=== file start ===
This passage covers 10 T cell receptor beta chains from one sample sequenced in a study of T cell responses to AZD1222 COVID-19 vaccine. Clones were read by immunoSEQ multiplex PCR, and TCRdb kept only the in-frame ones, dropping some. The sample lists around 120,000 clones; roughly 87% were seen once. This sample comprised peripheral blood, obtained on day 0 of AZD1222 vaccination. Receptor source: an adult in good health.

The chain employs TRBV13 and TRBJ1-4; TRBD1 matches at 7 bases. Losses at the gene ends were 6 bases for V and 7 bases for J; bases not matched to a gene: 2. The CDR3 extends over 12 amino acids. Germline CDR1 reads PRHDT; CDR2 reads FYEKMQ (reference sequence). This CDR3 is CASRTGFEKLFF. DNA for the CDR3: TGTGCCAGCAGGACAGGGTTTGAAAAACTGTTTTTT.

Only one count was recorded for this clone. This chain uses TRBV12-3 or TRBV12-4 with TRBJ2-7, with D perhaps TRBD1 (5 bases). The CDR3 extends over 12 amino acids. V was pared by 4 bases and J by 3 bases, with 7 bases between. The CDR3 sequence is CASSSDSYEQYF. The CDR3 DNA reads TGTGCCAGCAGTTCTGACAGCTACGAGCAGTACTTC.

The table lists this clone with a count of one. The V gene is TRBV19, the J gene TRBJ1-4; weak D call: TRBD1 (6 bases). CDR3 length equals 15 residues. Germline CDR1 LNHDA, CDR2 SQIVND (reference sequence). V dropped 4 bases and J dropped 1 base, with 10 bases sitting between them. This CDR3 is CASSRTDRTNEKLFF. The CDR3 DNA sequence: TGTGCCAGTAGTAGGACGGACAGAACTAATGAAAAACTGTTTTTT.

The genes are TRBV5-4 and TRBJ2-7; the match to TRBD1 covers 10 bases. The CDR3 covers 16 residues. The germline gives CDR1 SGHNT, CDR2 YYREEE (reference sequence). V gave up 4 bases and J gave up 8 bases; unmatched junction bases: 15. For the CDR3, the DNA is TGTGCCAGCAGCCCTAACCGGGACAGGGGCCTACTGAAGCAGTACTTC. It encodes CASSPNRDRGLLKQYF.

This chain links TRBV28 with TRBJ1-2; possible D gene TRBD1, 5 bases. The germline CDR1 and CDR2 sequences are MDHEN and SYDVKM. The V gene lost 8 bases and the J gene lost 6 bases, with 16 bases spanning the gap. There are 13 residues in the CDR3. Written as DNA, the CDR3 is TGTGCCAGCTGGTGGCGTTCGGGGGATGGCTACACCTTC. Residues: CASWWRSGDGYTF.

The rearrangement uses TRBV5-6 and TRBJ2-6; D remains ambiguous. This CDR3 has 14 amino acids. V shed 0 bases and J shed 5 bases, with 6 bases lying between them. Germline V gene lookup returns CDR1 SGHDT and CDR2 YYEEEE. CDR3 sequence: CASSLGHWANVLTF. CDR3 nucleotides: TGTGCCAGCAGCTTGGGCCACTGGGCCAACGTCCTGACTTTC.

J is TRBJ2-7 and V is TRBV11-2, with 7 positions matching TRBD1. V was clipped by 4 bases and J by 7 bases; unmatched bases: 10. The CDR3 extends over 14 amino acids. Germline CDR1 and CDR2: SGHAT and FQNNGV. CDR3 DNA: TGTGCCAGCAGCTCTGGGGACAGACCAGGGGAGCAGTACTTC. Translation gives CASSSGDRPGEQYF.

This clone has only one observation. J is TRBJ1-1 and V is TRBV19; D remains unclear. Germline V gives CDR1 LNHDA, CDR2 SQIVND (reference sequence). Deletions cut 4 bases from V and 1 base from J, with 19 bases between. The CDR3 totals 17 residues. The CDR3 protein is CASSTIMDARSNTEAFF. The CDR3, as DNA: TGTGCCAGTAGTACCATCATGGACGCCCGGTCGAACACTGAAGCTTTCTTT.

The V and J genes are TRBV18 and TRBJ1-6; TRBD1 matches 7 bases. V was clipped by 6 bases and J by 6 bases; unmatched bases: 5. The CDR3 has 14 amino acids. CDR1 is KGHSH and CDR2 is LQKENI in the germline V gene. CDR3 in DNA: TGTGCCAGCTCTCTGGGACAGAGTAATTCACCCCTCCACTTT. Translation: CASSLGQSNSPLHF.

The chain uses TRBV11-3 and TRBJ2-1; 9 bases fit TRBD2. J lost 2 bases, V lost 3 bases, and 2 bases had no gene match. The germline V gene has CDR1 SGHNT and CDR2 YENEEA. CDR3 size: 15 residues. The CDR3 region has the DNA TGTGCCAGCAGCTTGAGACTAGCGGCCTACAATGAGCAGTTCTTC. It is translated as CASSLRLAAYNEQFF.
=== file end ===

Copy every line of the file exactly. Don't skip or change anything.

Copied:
This passage covers 10 T cell receptor beta chains from one sample sequenced in a study of T cell responses to AZD1222 COVID-19 vaccine. Clones were read by immunoSEQ multiplex PCR, and TCRdb kept only the in-frame ones, dropping some. The sample lists around 120,000 clones; roughly 87% were seen once. This sample comprised peripheral blood, obtained on day 0 of AZD1222 vaccination. Receptor source: an adult in good health.

The chain employs TRBV13 and TRBJ1-4; TRBD1 matches at 7 bases. Losses at the gene ends were 6 bases for V and 7 bases for J; bases not matched to a gene: 2. The CDR3 extends over 12 amino acids. Germline CDR1 reads PRHDT; CDR2 reads FYEKMQ (reference sequence). This CDR3 is CASRTGFEKLFF. DNA for the CDR3: TGTGCCAGCAGGACAGGGTTTGAAAAACTGTTTTTT.

Only one count was recorded for this clone. This chain uses TRBV12-3 or TRBV12-4 with TRBJ2-7, with D perhaps TRBD1 (5 bases). The CDR3 extends over 12 amino acids. V was pared by 4 bases and J by 3 bases, with 7 bases between. The CDR3 sequence is CASSSDSYEQYF. The CDR3 DNA reads TGTGCCAGCAGTTCTGACAGCTACGAGCAGTACTTC.

The table lists this clone with a count of one. The V gene is TRBV19, the J gene TRBJ1-4; weak D call: TRBD1 (6 bases). CDR3 length equals 15 residues. Germline CDR1 LNHDA, CDR2 SQIVND (reference sequence). V dropped 4 bases and J dropped 1 base, with 10 bases sitting between them. This CDR3 is CASSRTDRTNEKLFF. The CDR3 DNA sequence: TGTGCCAGTAGTAGGACGGACAGAACTAATGAAAAACTGTTTTTT.

The genes are TRBV5-4 and TRBJ2-7; the match to TRBD1 covers 10 bases. The CDR3 covers 16 residues. The germline gives CDR1 SGHNT, CDR2 YYREEE (reference sequence). V gave up 4 bases and J gave up 8 bases; unmatched junction bases: 15. For the CDR3, the DNA is TGTGCCAGCAGCCCTAACCGGGACAGGGGCCTACTGAAGCAGTACTTC. It encodes CASSPNRDRGLLKQYF.

This chain links TRBV28 with TRBJ1-2; possible D gene TRBD1, 5 bases. The germline CDR1 and CDR2 sequences are MDHEN and SYDVKM. The V gene lost 8 bases and the J gene lost 6 bases, with 16 bases spanning the gap. There are 13 residues in the CDR3. Written as DNA, the CDR3 is TGTGCCAGCTGGTGGCGTTCGGGGGATGGCTACACCTTC. Residues: CASWWRSGDGYTF.

The rearrangement uses TRBV5-6 and TRBJ2-6; D remains ambiguous. This CDR3 has 14 amino acids. V shed 0 bases and J shed 5 bases, with 6 bases lying between them. Germline V gene lookup returns CDR1 SGHDT and CDR2 YYEEEE. CDR3 sequence: CASSLGHWANVLTF. CDR3 nucleotides: TGTGCCAGCAGCTTGGGCCACTGGGCCAACGTCCTGACTTTC.

J is TRBJ2-7 and V is TRBV11-2, with 7 positions matching TRBD1. V was clipped by 4 bases and J by 7 bases; unmatched bases: 10. The CDR3 extends over 14 amino acids. Germline CDR1 and CDR2: SGHAT and FQNNGV. CDR3 DNA: TGTGCCAGCAGCTCTGGGGACAGACCAGGGGAGCAGTACTTC. Translation gives CASSSGDRPGEQYF.

This clone has only one observation. J is TRBJ1-1 and V is TRBV19; D remains unclear. Germline V gives CDR1 LNHDA, CDR2 SQIVND (reference sequence). Deletions cut 4 bases from V and 1 base from J, with 19 bases between. The CDR3 totals 17 residues. The CDR3 protein is CASSTIMDARSNTEAFF. The CDR3, as DNA: TGTGCCAGTAGTACCATCATGGACGCCCGGTCGAACACTGAAGCTTTCTTT.

The V and J genes are TRBV18 and TRBJ1-6; TRBD1 matches 7 bases. V was clipped by 6 bases and J by 6 bases; unmatched bases: 5. The CDR3 has 14 amino acids. CDR1 is KGHSH and CDR2 is LQKENI in the germline V gene. CDR3 in DNA: TGTGCCAGCTCTCTGGGACAGAGTAATTCACCCCTCCACTTT. Translation: CASSLGQSNSPLHF.

The chain uses TRBV11-3 and TRBJ2-1; 9 bases fit TRBD2. J lost 2 bases, V lost 3 bases, and 2 bases had no gene match. The germline V gene has CDR1 SGHNT and CDR2 YENEEA. CDR3 size: 15 residues. The CDR3 region has the DNA TGTGCCAGCAGCTTGAGACTAGCGGCCTACAATGAGCAGTTCTTC. It is translated as CASSLRLAAYNEQFF.